Egypt gave heroes' funerals Saturday to the parliament speaker and four security guards killed a day earlier in an ambush, and suspicion for the killings centered on Iraq.
Egypt has led Arab opposition to Iraq's Aug. 2 invasion of Kuwait.Rifaat el-Mahgoub was the first Egyptian politician to be assassinated since Moslem extremists killed President Anwar Sadat at a military parade on Oct. 6, 1980.
A sixth person shot in the attack, el-Mahgoub's driver, died Saturday after being wounded in the stomach, back and arms, doctors said.
President Hosni Mubarak led a procession of about 1,000 mourners at Saturday's state funeral in Cairo's Nasr City district, where Sadat's procession also took place.
Security was tight. Hundreds of military police in red berets, white-uniformed security police and plainclothesmen were on hand.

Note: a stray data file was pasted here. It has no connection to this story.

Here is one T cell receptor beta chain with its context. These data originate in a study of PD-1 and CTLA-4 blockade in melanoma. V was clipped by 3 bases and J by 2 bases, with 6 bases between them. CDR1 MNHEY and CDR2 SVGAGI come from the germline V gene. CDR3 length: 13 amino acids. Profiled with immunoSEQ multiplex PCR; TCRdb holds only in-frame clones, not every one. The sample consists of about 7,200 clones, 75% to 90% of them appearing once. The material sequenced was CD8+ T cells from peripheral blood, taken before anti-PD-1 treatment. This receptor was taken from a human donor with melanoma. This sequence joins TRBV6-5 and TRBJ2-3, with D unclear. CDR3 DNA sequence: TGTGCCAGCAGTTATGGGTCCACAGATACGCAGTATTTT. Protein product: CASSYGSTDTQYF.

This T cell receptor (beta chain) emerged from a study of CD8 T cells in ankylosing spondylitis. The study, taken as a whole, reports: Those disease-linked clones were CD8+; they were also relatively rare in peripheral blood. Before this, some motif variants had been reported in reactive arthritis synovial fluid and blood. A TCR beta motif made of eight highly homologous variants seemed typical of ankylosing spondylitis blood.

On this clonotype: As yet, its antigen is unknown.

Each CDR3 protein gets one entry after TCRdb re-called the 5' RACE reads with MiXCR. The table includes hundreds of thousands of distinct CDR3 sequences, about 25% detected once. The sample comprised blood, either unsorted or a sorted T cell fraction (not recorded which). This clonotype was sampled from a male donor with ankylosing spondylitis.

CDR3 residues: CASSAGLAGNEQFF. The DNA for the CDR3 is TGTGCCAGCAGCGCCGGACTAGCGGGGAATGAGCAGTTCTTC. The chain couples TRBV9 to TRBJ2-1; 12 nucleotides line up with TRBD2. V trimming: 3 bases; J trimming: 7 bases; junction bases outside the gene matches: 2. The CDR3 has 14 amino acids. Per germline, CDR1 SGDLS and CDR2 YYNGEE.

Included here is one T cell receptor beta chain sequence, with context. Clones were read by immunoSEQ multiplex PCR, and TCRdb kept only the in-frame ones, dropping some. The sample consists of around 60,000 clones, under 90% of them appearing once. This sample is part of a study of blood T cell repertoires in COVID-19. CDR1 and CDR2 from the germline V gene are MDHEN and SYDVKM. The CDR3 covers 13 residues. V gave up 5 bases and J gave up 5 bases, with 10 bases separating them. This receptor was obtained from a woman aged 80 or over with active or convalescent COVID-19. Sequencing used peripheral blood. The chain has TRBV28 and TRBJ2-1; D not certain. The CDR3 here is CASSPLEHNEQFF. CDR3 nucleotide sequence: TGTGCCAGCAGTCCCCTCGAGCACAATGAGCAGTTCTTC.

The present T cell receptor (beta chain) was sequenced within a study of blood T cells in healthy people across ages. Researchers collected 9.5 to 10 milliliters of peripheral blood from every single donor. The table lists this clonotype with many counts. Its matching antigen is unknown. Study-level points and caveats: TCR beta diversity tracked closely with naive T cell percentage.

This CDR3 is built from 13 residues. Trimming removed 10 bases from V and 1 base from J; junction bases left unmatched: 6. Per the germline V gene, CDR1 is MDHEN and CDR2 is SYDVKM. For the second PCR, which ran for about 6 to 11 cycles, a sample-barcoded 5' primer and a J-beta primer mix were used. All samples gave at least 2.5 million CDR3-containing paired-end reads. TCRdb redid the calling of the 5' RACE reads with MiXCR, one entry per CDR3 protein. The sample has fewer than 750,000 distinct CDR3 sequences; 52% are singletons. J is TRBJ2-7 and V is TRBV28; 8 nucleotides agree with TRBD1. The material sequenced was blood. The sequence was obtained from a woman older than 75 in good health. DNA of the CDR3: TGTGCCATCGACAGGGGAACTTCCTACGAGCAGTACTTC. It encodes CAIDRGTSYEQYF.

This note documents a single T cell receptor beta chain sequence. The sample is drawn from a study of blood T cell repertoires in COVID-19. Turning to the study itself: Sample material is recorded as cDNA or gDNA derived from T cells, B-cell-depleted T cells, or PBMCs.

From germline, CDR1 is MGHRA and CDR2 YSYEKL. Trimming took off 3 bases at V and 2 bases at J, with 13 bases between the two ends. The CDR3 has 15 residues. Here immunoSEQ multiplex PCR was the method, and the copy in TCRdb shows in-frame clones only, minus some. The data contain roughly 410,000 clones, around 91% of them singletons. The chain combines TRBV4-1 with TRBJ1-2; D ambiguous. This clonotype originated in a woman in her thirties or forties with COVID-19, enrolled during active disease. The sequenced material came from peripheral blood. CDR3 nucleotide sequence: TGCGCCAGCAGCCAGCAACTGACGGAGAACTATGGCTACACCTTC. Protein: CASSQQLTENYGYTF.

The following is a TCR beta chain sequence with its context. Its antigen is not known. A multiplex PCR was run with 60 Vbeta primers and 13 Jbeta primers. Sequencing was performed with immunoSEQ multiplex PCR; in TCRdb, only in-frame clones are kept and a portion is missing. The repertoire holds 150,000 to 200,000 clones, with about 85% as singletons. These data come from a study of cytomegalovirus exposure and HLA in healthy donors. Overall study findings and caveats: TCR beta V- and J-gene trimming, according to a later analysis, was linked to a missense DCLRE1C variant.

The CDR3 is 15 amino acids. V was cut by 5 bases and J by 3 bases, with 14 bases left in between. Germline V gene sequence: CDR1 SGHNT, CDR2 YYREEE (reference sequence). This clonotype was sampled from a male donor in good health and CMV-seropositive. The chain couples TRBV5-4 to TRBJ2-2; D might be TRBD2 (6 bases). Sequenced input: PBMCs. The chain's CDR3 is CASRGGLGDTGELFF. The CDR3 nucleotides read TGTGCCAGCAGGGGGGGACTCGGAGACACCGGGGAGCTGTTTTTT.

Under the constitution, the 64-year-old speaker was second in rank to Mubarak, who has not named a vice president.
Although there was still no claim of responsibility for the attack, government and outside experts said they suspected either terrorists sent by Iraq or Egyptian Moslem extremists.
Egyptian security forces continued their dragnet for the assassins Saturday. Policemen stopped motorcyclists on Cairo's streets looking for the killers, who escaped on two Suzuki motorbikes.
At the funeral, security forces sealed off all streets leading to the mosque where the service was held and lined the 500-yard procession route.
Mubarak, flanked by the speaker's son and the father of one of the bodyguards, led the procession. Among the mourners was Foreign Secretary Douglas Hurd of Britain, in Cairo on a two-day official visit.
Ceremonial units from Egypt's uniformed services spearheaded the funeral procession, followed by a military band and two dozen wreath-bearers.